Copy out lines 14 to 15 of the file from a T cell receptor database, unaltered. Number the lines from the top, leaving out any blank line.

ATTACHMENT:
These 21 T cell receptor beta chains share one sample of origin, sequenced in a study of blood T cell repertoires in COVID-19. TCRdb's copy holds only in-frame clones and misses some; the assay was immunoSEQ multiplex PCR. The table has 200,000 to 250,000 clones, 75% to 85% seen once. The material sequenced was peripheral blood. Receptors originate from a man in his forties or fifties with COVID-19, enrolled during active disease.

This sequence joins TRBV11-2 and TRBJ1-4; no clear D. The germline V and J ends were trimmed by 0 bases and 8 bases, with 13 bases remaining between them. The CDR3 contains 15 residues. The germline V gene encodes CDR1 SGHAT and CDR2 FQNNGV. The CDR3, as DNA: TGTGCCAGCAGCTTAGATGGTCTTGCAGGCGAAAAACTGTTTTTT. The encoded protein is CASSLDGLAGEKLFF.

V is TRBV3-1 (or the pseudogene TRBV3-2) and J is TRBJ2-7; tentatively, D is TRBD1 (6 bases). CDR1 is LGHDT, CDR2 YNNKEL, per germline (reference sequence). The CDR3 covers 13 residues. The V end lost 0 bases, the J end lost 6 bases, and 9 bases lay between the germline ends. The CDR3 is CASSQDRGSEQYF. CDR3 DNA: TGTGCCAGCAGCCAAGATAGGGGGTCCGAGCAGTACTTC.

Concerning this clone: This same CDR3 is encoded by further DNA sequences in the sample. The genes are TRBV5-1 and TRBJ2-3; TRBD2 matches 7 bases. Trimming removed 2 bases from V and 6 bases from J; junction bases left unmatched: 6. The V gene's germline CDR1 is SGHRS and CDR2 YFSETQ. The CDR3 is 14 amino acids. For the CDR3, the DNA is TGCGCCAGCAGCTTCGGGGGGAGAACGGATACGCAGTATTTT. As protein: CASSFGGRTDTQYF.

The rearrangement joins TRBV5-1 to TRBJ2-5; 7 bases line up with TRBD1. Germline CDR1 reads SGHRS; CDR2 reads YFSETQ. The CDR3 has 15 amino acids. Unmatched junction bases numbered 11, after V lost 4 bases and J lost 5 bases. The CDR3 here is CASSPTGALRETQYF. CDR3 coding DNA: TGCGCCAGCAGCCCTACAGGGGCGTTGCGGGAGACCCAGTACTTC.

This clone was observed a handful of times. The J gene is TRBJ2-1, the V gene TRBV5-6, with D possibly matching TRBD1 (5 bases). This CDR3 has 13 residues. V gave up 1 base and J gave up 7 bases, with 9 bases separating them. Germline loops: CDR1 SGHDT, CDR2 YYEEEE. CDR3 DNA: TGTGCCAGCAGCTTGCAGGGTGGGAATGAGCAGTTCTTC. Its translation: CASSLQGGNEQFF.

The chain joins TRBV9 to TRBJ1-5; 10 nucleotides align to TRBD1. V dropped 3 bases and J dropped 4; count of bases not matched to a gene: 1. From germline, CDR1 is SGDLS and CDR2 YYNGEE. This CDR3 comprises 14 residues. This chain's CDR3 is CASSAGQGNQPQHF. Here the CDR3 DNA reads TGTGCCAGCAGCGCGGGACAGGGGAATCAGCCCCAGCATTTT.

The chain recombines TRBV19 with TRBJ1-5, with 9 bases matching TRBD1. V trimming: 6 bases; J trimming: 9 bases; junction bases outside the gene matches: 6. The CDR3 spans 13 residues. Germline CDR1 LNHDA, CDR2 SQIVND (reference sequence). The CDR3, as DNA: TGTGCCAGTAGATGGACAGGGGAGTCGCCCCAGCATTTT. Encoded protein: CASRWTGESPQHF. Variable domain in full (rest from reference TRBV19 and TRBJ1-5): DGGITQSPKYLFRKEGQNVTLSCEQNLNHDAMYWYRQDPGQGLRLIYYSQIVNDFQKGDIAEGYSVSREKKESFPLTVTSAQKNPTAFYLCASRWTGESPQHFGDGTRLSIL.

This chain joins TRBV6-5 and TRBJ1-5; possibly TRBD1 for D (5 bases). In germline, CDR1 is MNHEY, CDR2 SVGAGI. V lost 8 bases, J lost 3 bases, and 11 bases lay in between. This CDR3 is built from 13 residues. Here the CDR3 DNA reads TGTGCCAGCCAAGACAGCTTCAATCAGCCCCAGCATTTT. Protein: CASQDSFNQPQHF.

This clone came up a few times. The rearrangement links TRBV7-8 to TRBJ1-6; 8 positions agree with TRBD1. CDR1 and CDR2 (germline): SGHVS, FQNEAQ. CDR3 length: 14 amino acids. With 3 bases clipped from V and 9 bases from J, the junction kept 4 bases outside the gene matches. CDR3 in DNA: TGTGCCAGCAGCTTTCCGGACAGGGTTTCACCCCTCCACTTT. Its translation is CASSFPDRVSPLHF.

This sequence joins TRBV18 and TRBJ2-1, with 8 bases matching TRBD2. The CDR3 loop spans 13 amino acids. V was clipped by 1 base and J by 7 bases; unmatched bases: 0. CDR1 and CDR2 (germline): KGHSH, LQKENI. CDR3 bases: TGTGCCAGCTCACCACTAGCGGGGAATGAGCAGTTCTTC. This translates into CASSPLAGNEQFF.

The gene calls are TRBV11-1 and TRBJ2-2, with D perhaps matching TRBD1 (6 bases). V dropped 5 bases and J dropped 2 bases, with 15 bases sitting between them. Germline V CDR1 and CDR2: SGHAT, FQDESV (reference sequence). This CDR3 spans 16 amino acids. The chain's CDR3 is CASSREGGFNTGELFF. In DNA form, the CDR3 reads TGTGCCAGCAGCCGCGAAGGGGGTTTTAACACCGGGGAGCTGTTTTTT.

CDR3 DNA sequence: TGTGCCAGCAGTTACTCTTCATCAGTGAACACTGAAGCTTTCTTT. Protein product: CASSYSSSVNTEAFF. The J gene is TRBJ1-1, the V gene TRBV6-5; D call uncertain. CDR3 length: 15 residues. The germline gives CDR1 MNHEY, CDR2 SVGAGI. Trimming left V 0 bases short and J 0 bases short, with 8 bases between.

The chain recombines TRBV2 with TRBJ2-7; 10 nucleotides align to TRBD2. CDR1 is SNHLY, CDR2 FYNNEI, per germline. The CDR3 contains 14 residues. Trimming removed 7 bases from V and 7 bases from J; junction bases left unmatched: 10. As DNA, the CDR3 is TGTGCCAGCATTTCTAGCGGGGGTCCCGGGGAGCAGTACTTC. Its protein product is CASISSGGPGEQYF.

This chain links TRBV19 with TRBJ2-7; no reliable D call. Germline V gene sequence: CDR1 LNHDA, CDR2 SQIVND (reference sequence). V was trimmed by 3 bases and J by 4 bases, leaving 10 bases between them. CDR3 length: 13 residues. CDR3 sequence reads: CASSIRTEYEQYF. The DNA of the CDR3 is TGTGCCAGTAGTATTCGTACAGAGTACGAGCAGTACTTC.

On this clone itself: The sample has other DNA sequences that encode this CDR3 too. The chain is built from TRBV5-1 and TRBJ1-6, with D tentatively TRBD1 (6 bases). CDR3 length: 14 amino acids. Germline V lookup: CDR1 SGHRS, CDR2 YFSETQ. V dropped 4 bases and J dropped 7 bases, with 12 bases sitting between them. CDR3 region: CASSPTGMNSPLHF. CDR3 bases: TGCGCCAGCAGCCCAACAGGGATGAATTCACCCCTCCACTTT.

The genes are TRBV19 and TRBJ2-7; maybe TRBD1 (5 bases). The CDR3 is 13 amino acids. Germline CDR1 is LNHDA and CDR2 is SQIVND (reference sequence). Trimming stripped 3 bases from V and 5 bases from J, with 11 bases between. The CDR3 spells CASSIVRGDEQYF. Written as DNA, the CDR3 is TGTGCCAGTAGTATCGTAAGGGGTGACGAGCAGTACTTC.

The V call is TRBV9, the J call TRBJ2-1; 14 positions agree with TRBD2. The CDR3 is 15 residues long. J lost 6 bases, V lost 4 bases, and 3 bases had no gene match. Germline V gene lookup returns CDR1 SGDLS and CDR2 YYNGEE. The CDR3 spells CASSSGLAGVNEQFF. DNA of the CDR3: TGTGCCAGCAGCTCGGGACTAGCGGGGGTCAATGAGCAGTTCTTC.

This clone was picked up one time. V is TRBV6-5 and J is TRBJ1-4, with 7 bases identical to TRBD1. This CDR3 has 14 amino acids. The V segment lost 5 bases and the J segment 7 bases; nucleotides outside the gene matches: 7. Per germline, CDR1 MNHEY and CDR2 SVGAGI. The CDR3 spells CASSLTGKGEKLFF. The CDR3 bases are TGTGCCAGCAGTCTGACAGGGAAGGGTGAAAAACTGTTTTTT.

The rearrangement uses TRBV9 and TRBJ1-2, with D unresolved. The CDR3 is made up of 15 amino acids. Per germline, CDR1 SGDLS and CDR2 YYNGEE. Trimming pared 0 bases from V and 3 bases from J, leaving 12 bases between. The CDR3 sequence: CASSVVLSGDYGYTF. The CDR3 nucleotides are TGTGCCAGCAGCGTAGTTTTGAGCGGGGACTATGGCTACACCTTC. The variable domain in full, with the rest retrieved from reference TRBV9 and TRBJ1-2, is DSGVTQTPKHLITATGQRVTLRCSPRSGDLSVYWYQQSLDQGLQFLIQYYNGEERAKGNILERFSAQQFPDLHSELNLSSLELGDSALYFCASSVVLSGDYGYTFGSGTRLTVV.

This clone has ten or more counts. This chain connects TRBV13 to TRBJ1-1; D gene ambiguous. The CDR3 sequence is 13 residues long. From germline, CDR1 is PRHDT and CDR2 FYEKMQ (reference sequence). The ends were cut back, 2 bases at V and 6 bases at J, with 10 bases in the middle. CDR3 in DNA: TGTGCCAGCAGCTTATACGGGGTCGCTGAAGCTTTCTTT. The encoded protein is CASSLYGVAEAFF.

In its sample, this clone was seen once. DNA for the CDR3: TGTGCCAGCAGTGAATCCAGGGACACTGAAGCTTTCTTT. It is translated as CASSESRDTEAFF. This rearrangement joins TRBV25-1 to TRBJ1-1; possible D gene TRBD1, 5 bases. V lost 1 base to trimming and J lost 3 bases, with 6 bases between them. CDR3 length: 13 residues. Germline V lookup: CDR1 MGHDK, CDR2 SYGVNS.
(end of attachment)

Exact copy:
The chain recombines TRBV2 with TRBJ2-7; 10 nucleotides align to TRBD2. CDR1 is SNHLY, CDR2 FYNNEI, per germline. The CDR3 contains 14 residues. Trimming removed 7 bases from V and 7 bases from J; junction bases left unmatched: 10. As DNA, the CDR3 is TGTGCCAGCATTTCTAGCGGGGGTCCCGGGGAGCAGTACTTC. Its protein product is CASISSGGPGEQYF.

This chain links TRBV19 with TRBJ2-7; no reliable D call. Germline V gene sequence: CDR1 LNHDA, CDR2 SQIVND (reference sequence). V was trimmed by 3 bases and J by 4 bases, leaving 10 bases between them. CDR3 length: 13 residues. CDR3 sequence reads: CASSIRTEYEQYF. The DNA of the CDR3 is TGTGCCAGTAGTATTCGTACAGAGTACGAGCAGTACTTC.